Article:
Artist Profile: Photographer Keita Inoue Captures Traces of a Solitary Life Interrupted

It feels like trespassing. Maybe because it is trespassing. We’re in the Bachelor’s kitchen and it’s a mess—upturned boxes, piles of letters and files, clothing, shoes, appliances in unruly piles. The schoolhouse-turned-home is abandoned, and was never cleaned out after its resident died 10 years ago. We may be trespassing, but the house is not posted with signs. The outer door is closed but not locked, and all the windows, save a quarter-pane in the basement, are intact, as is the roof and structure generally. The interior is disordered and musty and the ceiling caved in, disgorging plaster and insulation—but beyond that, it’s as if the Bachelor went away for the weekend, never to return.

Words: Ned Morgan :: Photos: Keita Inoue

 

The school opened in 1907 and closed in 1965. From dates on letters and legal documents, we determined that the Bachelor moved in sometime in the 1990s, before which he lived in Toronto (he emigrated from eastern Europe in the mid-1950s). From the exterior the building appears little changed from its educational days (ie, the bell is still in the bell tower) but inside, the vibe is all Bachelor.

 

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The bottle-cap-and-shell-casing curtain the Bachelor probably made himself (you can’t buy these in stores). The pictures on the wall are mostly aviation and space-program-related—a major preoccupation. In a box we find several photos of military aircraft taken through high barbed-wire-topped fences, suggesting the remote but tantalizing possibility that the Bachelor was a Cold War spy.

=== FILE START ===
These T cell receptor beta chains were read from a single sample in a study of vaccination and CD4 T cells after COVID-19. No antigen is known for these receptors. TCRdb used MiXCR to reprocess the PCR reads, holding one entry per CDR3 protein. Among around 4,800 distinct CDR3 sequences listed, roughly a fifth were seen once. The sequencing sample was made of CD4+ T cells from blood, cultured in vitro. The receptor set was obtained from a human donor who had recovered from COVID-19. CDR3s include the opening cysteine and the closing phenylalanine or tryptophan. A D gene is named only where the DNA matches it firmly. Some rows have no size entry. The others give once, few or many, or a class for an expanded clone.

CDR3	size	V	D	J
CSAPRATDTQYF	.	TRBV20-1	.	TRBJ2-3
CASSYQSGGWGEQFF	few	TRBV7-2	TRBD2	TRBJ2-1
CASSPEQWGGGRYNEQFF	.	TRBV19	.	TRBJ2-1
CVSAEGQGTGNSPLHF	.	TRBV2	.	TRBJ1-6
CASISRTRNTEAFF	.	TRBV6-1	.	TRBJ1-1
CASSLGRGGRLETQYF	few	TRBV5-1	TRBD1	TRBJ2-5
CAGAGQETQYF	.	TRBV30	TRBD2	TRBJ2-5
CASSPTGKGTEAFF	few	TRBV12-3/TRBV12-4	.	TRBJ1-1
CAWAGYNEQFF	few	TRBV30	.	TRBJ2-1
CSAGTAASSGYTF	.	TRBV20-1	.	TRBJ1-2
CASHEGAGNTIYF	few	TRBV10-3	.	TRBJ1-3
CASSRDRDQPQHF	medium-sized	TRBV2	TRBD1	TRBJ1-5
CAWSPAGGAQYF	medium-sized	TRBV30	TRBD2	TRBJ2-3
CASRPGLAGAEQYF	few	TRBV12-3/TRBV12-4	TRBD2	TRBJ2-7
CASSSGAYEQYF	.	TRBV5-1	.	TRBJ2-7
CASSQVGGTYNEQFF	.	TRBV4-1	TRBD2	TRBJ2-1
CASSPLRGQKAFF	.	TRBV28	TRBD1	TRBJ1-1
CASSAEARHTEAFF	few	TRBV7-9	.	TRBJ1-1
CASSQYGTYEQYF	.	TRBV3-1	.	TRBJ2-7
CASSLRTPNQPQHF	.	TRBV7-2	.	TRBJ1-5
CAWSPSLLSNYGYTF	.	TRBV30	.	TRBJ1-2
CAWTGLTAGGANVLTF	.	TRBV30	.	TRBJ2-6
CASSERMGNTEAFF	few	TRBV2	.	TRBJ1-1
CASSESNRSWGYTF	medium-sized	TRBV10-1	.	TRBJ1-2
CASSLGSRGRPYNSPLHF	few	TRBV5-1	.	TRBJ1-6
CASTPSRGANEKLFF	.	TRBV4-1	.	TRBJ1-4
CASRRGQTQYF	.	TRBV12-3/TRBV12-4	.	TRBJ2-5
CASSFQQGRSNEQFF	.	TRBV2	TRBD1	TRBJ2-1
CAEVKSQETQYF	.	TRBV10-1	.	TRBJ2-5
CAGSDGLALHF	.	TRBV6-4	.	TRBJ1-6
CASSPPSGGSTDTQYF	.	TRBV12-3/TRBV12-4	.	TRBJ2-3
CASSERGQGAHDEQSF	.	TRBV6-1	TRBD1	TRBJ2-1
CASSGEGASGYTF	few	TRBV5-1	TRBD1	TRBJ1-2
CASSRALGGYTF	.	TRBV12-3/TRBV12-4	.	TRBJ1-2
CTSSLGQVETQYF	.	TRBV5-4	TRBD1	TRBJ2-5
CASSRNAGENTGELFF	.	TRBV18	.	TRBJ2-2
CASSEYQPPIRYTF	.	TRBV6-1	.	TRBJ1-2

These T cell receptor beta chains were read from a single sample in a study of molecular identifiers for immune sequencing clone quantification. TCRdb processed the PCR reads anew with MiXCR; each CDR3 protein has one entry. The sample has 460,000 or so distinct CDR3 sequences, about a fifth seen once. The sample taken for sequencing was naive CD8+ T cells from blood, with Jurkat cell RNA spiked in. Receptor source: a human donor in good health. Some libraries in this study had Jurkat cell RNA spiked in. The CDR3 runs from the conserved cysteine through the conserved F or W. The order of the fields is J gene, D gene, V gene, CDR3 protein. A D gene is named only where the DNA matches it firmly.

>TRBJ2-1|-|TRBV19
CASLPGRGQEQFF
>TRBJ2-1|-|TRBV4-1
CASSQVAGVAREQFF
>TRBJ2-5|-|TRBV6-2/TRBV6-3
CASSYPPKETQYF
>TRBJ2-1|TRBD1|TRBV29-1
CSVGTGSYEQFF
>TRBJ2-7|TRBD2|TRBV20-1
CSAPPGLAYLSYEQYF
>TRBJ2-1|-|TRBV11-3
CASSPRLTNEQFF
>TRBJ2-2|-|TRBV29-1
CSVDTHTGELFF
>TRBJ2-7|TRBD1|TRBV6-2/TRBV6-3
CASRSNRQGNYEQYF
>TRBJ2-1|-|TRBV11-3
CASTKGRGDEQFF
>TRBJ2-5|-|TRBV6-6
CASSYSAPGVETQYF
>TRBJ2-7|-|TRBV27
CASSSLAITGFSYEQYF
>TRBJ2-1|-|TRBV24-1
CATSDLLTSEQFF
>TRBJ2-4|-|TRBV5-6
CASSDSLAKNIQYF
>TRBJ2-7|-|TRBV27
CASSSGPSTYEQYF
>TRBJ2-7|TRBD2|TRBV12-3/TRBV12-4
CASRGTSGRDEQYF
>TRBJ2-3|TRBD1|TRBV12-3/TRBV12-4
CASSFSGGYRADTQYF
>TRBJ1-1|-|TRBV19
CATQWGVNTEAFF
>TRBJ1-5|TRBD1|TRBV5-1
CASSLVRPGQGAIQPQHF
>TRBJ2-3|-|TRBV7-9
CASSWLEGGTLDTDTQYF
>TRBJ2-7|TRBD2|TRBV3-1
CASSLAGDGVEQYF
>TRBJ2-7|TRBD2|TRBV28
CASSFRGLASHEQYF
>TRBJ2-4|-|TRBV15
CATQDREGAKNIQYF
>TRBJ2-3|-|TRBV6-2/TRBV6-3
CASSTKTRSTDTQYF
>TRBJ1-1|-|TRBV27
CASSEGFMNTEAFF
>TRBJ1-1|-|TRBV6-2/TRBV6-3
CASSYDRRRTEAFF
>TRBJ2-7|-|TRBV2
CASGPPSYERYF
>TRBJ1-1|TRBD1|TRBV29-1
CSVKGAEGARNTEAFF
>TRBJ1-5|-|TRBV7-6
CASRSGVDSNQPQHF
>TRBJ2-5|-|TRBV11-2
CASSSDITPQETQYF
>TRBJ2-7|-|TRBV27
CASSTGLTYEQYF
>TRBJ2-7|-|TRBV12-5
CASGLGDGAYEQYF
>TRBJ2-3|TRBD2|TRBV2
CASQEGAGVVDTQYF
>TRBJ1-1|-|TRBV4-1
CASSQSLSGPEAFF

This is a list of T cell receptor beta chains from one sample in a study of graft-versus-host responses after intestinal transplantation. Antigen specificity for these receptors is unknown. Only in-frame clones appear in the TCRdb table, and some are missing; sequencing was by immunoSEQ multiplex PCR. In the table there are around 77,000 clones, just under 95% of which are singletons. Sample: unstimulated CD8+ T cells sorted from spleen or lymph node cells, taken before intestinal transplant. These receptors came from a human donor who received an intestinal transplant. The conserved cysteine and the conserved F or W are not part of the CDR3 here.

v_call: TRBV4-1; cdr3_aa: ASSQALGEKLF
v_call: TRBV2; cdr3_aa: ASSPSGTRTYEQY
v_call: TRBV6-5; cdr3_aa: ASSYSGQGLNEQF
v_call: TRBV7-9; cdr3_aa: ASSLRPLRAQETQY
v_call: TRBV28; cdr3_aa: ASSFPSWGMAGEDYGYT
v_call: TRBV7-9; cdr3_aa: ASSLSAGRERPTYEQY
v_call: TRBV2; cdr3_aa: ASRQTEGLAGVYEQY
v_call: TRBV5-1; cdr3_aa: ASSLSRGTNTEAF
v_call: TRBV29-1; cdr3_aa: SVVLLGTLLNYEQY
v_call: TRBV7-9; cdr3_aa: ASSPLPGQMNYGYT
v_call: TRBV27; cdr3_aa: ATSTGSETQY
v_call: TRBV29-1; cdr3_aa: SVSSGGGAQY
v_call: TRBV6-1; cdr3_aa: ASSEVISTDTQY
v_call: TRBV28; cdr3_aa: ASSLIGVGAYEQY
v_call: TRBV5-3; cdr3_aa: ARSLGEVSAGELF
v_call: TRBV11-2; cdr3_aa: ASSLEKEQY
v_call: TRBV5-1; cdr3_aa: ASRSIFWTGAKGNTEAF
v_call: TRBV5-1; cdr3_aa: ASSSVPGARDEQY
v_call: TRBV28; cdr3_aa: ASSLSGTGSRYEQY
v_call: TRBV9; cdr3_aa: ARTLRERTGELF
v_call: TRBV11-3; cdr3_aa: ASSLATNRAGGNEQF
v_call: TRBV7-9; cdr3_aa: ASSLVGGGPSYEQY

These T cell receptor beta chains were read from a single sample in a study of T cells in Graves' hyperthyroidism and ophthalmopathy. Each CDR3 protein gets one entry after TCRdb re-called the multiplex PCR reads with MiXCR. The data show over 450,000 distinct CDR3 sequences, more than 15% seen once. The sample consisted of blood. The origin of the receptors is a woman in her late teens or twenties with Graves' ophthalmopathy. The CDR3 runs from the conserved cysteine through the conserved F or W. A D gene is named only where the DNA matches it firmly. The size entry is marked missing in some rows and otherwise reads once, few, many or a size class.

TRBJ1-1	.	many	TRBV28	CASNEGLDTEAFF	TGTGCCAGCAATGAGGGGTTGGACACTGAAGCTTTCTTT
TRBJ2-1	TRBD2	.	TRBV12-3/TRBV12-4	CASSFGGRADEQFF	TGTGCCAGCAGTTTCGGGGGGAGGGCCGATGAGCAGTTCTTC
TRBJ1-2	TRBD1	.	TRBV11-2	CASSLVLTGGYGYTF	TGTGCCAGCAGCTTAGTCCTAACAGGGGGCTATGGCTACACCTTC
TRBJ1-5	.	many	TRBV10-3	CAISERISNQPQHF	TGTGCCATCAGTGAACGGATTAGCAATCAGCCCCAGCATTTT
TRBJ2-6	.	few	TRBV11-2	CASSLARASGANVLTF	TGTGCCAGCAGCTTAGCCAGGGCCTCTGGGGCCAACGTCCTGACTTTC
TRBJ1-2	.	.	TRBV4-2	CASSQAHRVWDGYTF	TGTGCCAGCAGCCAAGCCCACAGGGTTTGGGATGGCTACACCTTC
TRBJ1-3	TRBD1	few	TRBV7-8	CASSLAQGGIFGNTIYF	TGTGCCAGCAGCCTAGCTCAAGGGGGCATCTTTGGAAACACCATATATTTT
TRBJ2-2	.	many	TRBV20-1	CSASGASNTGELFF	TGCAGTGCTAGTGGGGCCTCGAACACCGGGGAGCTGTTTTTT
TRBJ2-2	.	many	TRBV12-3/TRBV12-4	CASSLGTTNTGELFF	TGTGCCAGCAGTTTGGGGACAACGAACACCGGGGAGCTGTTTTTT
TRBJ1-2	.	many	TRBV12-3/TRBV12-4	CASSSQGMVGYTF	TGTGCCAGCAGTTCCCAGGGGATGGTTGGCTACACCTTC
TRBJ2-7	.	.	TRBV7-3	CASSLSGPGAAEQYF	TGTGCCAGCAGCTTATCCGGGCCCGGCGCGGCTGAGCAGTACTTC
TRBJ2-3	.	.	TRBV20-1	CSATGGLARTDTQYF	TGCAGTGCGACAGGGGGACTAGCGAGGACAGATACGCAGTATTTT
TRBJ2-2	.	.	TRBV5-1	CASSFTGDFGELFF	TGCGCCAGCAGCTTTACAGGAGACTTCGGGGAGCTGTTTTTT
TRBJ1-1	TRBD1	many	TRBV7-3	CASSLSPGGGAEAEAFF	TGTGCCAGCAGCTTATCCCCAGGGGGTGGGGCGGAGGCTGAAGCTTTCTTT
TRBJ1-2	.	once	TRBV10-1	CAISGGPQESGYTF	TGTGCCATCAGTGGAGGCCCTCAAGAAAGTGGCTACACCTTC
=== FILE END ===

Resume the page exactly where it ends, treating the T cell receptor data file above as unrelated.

I call him “Bachelor” because he was clearly single and because I won’t give you his name, to protect his family’s privacy. I’m in the schoolhouse at an undisclosed location with photographer Keita Inoue, whose work focuses on abandoned spaces—but this house is a bonus. Unlike many of the structures he shoots, it is easily accessed, and it’s full of photogenic material. There’s a story lying in this scattered profusion of papers, photos, postcards, clothes, mementoes and bric-a-brac, if it could be reliably told. Because it can’t, we’ll rely on Inoue’s photography to pick out the richest clues and arrive at a kind of open-ended, endlessly evocative narrative of a life in fragments.

 

The Bachelor, who according to his passport was born in 1924 and died circa 2007, surely lived through the golden age of the magazine. Hundreds of issues of National Geographic are stacked in order and undisturbed on a shelf, as are the publications of the trade union he belonged to (we determined that the Bachelor designed and built industrial-grade pumps for a living.) This Liberty title may be a surprising addition (“Canada’s Young Family Magazine”) considering some of the other magazines lying about. One reason we’re sure he was a bachelor—apart from the total lack of clues that he ever lived with a woman—is that no married man would possess so many “girlie” publications in plain view.

 

A neighbour told Keita Inoue that the Bachelor had a son he never knew, who showed up at the schoolhouse after his father’s death. We could find out nothing further about the son but according to the neighbour, he stayed in the schoolhouse for a period of months. Then for reasons unknown, he left and never returned, leaving these remnants of his father’s life in disarray. I can only speculate that the letters and other documents, including legal forms, were out on the kitchen table because the son was trying to make sense of the life of the father he never knew.

 

The den with wet bar was probably the site of the liveliest times in the Bachelor’s residence in the schoolhouse. The twin blackboards seem to be the sole holdovers from the classroom days. The writing on the blackboards, much of it bizarre or illegible, probably post-dates the Bachelor. The booze is long gone from the bar, but all the accoutrements remain. 

 

More Bachelor pastimes on display here: hunting and fishing, “girlie” graphics, cheap knick-knacks, board games. And over the fireplace, another bottle-cap-and-shell-casing curtain. The eyeglasses on the table match those worn in his last passport photo.

Keita Inoue’s exhibit Afterimage is showing at The Press Gallery (65 Simcoe Street) in Collingwood until January 14 and is coming to Meaford Hall in June 2018. See more of Inoue’s work at leftahead.ca 

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